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Faculty highlight: A. John Hart

Mechanical engineering professor explores the science and technology of nano manufacturing.
Professor A. John Hart with a folding paper cylinder. Paper's ability to fold and unfold many times and retain its integrity is a motivation for Hart's work on origami-inspired engineering.
Professor A. John Hart with a folding paper cylinder. Paper's ability to fold and unfold many times and retain its integrity is a motivation for Hart's work on origami-inspired engineering.
Photo: Denis Paiste/Materials Processing Center

Associate Professor of Mechanical Engineering A. John Hart hopes progress in the science and technology of micro and nano manufacturing will enable new technologies in such areas as consumer electronics, medical devices, and arts and crafts.

"Being in mechanical engineering, in the area of manufacturing, I feel especially motivated to do things that can make a practical impact in how materials are made and how everyday things are improved," Hart says.

His expansive interests include carbon nanotubes and graphene, 3-D printing and other additive manufacturing processes, and origami-inspired engineering. He is also interested in using nanoscale and microscale structures as media of art and communication. His "Nanobama" microscopic faces of Barack Obama, created in 2008, were noticed by newspapers from Japan to Eastern Europe and drew attention from the White House. The tiny carbon-nanotube images of President Obama were made from patterned carbon nanotubes and imaged using a scanning electron microscope.

Hart, who received his PhD at MIT in 2006, returned to MIT from the University of Michigan last July to join the MIT faculty. His Mechanosynthesis Group, which has straddled the two campuses during an 18-month transition, has already grown to 17 members at MIT. Recent projects, undertaken at both Michigan and MIT, include:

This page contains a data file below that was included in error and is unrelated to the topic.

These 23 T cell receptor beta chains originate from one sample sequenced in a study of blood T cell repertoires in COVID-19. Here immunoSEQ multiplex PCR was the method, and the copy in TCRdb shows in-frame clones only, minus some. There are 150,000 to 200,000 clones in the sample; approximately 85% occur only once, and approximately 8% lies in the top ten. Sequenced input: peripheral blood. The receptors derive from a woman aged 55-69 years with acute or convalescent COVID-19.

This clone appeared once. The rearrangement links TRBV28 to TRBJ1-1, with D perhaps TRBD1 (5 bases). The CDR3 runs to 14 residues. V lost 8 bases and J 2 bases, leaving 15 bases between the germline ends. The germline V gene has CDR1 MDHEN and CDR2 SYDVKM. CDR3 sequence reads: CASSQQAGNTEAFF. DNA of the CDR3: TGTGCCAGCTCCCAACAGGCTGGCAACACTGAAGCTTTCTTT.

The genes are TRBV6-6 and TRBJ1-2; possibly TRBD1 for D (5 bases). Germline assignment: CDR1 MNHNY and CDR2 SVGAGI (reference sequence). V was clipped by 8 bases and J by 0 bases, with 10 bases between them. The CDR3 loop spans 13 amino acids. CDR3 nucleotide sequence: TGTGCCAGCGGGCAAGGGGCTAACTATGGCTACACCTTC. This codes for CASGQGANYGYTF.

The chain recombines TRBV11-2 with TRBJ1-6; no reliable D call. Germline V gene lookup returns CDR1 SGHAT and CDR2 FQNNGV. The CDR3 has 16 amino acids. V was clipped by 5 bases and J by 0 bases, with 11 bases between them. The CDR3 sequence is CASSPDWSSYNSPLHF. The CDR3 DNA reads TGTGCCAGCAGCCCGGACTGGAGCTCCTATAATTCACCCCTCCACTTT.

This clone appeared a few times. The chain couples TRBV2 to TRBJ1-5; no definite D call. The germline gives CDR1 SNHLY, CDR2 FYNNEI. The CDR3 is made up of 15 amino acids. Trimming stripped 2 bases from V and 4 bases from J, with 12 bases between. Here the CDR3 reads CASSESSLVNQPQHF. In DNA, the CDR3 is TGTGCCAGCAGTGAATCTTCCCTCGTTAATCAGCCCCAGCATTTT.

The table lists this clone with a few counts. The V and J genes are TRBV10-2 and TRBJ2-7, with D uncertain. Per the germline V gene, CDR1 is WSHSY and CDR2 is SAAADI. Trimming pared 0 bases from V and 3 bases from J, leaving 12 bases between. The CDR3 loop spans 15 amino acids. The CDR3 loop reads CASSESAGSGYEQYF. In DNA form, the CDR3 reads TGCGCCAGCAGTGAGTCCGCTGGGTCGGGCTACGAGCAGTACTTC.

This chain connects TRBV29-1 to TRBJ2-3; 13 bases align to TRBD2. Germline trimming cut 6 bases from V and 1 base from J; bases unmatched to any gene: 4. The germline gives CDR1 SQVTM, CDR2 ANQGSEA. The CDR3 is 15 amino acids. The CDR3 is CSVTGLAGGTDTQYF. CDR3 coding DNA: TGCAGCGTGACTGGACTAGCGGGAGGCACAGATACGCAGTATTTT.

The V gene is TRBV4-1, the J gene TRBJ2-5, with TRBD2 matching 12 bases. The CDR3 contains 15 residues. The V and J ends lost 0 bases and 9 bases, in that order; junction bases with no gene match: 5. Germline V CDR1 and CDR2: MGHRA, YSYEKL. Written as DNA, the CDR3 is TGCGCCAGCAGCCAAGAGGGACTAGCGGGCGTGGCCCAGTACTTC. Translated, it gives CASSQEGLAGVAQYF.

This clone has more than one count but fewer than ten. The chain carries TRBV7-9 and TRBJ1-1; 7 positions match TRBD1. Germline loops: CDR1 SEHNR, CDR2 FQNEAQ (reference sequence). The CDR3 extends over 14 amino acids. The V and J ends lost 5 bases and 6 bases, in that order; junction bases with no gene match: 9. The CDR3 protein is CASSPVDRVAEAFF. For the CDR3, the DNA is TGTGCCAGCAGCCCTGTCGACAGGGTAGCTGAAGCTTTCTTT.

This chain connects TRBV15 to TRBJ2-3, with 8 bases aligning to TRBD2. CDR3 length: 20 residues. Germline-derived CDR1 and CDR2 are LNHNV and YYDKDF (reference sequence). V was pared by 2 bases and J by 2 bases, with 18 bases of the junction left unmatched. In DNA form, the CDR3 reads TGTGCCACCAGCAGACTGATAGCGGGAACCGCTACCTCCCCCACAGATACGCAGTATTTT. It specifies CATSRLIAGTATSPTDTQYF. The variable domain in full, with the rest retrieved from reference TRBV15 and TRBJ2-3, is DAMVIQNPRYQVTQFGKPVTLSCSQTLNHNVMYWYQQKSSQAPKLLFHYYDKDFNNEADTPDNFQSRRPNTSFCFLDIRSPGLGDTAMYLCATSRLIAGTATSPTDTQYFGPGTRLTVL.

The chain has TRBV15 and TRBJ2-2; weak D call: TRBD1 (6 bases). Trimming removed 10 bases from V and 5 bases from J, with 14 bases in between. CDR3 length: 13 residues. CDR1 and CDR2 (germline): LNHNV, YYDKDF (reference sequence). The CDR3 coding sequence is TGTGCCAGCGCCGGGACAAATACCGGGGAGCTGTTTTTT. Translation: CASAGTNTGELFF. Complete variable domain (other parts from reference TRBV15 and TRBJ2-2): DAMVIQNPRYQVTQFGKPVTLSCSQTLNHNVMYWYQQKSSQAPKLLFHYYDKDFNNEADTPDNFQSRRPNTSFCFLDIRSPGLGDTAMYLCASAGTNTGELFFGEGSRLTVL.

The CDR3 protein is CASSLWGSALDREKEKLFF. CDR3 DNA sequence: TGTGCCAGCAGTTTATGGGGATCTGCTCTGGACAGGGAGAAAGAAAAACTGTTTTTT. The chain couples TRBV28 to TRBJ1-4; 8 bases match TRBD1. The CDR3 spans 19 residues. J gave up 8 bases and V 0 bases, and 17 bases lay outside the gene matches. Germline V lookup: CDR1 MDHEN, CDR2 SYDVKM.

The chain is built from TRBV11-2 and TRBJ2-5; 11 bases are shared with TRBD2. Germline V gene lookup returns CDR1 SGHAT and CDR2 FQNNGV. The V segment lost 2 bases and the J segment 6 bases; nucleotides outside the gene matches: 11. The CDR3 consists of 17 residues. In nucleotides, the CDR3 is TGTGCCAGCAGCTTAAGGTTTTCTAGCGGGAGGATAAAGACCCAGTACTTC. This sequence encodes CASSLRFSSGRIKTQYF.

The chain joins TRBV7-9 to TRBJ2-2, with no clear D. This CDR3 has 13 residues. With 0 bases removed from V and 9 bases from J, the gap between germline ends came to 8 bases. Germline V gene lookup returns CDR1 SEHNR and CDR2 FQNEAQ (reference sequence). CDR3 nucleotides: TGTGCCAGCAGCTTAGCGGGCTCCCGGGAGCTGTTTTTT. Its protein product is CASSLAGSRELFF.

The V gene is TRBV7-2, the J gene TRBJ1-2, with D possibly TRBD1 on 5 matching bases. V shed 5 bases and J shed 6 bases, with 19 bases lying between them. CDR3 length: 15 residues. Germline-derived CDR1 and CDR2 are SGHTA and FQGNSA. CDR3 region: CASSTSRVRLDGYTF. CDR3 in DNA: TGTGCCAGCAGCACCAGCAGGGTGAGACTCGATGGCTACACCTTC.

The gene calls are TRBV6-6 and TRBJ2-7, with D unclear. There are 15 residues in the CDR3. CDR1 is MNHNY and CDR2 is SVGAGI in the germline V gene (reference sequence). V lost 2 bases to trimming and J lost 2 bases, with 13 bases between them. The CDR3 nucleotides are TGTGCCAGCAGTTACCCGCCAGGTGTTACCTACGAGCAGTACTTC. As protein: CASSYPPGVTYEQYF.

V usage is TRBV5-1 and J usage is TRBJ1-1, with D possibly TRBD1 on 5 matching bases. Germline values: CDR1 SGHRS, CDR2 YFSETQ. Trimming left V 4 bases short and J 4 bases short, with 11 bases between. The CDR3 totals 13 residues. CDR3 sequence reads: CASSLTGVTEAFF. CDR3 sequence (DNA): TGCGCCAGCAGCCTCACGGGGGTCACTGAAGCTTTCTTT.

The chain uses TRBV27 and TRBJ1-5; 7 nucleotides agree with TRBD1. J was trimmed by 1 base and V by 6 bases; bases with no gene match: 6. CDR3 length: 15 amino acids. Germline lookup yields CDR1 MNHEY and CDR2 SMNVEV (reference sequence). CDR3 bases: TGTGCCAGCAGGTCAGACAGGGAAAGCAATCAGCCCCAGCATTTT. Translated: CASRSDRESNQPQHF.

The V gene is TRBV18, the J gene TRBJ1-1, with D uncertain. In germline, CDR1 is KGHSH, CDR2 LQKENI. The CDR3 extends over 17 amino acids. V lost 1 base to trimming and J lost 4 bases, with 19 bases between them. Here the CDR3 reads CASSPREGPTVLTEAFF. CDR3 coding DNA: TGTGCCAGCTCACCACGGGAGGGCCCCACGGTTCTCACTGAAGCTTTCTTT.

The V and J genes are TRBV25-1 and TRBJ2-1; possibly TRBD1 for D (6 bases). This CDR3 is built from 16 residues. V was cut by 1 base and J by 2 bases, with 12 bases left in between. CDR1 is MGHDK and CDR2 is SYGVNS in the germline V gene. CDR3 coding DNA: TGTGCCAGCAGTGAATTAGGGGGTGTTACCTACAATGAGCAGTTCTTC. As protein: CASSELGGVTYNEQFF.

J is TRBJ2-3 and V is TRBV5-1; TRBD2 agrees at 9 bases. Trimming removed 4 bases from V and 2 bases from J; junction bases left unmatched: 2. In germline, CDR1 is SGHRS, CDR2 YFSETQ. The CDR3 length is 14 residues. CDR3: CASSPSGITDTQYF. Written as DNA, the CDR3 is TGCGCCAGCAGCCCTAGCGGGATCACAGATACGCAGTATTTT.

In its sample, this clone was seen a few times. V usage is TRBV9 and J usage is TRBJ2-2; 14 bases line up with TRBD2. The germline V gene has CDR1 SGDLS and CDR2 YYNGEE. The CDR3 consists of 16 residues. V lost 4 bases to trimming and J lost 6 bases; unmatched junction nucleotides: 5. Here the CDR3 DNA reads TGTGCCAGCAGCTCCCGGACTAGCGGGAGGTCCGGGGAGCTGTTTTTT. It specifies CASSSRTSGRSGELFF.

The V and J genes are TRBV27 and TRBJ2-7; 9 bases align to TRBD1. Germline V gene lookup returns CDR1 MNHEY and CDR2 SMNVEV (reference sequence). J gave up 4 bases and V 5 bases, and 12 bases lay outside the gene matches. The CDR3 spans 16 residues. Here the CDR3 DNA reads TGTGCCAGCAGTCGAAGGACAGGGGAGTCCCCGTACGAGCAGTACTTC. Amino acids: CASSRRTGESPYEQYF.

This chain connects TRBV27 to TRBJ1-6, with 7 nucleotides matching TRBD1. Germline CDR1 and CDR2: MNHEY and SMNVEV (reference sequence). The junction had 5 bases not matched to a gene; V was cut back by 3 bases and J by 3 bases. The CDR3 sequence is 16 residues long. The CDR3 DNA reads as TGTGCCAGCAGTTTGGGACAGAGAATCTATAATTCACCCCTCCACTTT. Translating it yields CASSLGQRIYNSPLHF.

• The Robofurnace, an automated system for high-throughput synthesis of nanomaterials, including carbon nanotubes (see ‪related article on graduate student Ryan Oliver)
  • Understanding of the role of chemical and mechanical coupling in carbon nanotube forest growth (see related article on postdoctoral associate ‪Mostafa Bedewy)‬‬
  • High-speed self-assembly of colloidal systems, in both 2-D and 3-D
  • A new concept for direct-write printing of solid particles at small scales, funded by the Deshpande Center at MIT
  • Exploration of the folding mechanics of paper, and design principles for achieving folding of paper into small-scale engineered surfaces and structures

The Robofurnace project, which has its own website and Twitter feed, is being rebuilt at MIT with improved mechanics. "With our combined expertise,” Hart says, “we decided to simply take an engineering approach, an off-the-shelf furnace, and mechatronic hardware to achieve two objectives: one, to build a machine that could help out the researcher by increasing the number of experiments that he or she could do per day, and two, to enable improved control via the use of automation. I wouldn't say it's a breakthrough scientifically or technically, but it's inspired by a perspective on what tools we can build to improve the outcomes and the pace of our research and to use automation to discover hidden factors in the process."

Hart envisions a day when multiple labs will have automated systems like Robofurnace, automatically sharing data and using software-driven analysis.

Hart was assistant professor of mechanical engineering, chemical engineering, and art/design at the University of Michigan from 2007 through June 2013. "I had a great time as a faculty member in Michigan, but it was a wonderful opportunity to come to MIT,” Hart says. “I'm motivated to be the best group leader and mentor that I can be, and to chart a vision toward important new materials and manufacturing technologies."

His team at MIT includes three former Michigan students who became MIT students, as well as two continuing Michigan students who are visiting at MIT, Ryan Oliver and Sei Jin Park, and seven new MIT graduate students recruited last year. Work on origami-inspired manufacturing is led by graduate students Abhinav Rao and Megan Roberts, and digital printing is led by doctoral candidate Justin Beroz. This semester, Hart is teaching 2.S998, a new graduate class on additive manufacturing, with graduate student Jamison Go as lead teaching assistant. Hart also plans to teach a professional short course on 3-D printing and additive manufacturing this summer.